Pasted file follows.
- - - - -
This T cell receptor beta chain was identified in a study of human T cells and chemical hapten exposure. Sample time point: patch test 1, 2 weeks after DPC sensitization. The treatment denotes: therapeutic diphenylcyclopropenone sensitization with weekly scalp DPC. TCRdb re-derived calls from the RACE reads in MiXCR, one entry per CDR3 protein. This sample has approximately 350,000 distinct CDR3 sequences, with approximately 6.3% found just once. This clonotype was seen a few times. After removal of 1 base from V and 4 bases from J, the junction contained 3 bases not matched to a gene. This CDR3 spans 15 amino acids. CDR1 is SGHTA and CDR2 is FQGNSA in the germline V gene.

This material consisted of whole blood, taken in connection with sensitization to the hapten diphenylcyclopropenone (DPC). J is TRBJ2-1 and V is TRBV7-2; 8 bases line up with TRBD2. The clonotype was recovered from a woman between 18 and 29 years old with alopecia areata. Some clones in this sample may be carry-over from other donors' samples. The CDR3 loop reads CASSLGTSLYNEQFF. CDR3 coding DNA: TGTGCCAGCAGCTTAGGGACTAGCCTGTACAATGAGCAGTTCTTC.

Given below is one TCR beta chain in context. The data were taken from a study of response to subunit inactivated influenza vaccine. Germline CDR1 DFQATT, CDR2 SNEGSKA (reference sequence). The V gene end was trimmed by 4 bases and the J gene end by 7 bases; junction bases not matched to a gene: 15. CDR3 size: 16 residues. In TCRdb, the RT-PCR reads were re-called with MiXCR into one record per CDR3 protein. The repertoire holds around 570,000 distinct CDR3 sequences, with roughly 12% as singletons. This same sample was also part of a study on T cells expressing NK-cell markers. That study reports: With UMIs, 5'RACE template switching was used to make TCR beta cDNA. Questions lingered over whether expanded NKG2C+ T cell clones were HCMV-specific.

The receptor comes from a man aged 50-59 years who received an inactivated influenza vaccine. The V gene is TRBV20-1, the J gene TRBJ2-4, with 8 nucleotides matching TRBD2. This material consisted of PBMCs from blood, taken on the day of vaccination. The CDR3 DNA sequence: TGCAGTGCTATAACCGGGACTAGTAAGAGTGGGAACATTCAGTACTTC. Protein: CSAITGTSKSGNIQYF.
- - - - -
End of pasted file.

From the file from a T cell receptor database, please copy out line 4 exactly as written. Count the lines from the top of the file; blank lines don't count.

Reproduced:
The receptor comes from a man aged 50-59 years who received an inactivated influenza vaccine. The V gene is TRBV20-1, the J gene TRBJ2-4, with 8 nucleotides matching TRBD2. This material consisted of PBMCs from blood, taken on the day of vaccination. The CDR3 DNA sequence: TGCAGTGCTATAACCGGGACTAGTAAGAGTGGGAACATTCAGTACTTC. Protein: CSAITGTSKSGNIQYF.